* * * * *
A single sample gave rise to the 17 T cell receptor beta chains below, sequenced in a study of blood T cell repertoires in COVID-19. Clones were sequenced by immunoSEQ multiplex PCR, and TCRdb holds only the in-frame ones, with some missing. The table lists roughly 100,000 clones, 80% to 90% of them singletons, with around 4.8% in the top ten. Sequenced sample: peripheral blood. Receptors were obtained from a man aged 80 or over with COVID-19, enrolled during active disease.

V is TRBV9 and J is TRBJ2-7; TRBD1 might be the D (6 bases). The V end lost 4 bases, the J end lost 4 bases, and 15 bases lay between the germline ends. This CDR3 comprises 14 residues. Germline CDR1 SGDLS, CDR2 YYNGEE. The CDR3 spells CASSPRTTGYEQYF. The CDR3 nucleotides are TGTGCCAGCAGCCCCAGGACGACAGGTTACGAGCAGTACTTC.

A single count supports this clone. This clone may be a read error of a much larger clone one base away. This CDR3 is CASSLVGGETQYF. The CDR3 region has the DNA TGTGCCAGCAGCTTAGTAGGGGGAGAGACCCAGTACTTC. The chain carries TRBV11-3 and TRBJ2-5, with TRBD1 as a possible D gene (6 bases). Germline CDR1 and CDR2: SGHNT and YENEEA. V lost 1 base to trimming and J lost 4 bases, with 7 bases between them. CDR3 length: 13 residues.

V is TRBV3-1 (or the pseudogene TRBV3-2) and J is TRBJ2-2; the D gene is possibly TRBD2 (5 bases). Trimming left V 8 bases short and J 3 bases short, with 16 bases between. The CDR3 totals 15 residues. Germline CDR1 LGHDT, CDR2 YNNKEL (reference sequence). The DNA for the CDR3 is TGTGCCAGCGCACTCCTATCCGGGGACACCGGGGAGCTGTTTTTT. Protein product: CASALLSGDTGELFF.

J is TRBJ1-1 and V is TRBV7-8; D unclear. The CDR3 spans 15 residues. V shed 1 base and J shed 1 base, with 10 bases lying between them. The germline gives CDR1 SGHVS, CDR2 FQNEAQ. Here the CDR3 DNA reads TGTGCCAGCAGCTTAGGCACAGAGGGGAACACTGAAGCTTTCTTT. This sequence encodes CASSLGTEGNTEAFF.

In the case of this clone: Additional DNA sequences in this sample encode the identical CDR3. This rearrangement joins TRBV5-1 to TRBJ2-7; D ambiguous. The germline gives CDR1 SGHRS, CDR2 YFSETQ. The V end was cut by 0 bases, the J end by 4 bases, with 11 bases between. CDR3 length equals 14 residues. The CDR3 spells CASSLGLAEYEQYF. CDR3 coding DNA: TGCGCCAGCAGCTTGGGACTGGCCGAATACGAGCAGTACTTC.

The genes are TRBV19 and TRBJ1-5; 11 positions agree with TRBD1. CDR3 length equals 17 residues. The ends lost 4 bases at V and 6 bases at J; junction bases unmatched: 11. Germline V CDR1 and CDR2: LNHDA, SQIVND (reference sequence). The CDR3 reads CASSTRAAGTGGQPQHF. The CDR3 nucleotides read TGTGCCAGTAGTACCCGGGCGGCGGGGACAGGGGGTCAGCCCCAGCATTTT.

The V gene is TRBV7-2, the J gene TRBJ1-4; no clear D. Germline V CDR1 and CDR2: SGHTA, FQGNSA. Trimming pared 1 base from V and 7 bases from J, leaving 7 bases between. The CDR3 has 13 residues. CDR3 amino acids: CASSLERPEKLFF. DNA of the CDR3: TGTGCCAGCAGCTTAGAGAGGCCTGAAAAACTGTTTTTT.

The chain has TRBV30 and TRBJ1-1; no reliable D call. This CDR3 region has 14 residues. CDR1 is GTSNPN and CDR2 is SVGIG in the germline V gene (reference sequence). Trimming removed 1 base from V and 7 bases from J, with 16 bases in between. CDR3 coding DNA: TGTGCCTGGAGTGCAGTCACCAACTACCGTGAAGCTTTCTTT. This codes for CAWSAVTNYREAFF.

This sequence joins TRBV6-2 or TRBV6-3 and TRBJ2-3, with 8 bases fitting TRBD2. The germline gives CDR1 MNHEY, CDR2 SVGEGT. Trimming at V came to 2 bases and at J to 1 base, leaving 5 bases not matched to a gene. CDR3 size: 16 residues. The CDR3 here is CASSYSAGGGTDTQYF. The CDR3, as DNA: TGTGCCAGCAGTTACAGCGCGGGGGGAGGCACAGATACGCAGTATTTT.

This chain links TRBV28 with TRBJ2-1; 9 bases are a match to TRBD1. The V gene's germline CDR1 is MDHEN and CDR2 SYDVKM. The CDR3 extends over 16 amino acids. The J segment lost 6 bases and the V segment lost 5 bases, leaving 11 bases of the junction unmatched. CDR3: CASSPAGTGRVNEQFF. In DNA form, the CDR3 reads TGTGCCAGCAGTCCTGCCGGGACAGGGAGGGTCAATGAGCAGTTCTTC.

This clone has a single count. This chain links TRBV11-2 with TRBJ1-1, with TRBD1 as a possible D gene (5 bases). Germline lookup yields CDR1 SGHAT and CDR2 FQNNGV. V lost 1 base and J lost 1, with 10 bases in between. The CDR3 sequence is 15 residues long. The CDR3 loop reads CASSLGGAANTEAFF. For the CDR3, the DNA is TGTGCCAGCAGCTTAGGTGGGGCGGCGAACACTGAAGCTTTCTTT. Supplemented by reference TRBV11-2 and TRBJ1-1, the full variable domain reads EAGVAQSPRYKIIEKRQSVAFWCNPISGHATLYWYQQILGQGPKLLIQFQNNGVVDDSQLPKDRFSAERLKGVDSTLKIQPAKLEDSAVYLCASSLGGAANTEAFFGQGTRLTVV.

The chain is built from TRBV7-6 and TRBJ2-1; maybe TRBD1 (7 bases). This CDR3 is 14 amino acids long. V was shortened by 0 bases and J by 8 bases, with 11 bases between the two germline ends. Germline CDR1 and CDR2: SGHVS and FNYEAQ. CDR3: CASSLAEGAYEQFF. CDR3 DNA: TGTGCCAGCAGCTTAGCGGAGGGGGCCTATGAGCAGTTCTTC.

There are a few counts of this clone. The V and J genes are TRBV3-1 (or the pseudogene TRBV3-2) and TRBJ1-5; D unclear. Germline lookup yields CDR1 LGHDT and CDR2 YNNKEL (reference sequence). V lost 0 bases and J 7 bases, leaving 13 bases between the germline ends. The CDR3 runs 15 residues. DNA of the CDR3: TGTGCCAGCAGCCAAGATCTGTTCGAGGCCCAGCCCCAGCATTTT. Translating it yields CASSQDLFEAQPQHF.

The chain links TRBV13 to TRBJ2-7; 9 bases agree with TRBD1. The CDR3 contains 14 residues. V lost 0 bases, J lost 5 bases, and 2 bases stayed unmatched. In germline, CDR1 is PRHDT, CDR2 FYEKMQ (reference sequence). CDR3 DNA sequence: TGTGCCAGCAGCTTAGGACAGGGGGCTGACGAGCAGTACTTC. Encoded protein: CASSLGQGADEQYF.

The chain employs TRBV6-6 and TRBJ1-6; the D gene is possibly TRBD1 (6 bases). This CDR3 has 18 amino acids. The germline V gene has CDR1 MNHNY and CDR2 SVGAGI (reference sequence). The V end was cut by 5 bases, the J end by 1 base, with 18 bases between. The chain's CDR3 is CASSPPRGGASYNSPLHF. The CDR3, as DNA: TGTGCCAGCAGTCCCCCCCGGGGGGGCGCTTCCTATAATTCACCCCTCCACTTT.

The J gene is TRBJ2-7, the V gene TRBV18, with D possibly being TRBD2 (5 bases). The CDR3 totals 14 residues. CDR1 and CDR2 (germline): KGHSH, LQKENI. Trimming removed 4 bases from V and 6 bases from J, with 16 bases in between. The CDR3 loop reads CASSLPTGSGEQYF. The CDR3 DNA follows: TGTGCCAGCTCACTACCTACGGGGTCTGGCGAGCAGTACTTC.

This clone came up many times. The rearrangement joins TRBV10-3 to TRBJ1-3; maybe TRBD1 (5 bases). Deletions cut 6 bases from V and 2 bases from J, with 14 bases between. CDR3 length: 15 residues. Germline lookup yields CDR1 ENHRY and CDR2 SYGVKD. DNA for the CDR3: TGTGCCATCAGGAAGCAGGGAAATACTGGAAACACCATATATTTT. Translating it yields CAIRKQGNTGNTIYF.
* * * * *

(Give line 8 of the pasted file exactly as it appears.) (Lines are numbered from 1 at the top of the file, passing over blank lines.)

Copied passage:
The V gene is TRBV7-2, the J gene TRBJ1-4; no clear D. Germline V CDR1 and CDR2: SGHTA, FQGNSA. Trimming pared 1 base from V and 7 bases from J, leaving 7 bases between. The CDR3 has 13 residues. CDR3 amino acids: CASSLERPEKLFF. DNA of the CDR3: TGTGCCAGCAGCTTAGAGAGGCCTGAAAAACTGTTTTTT.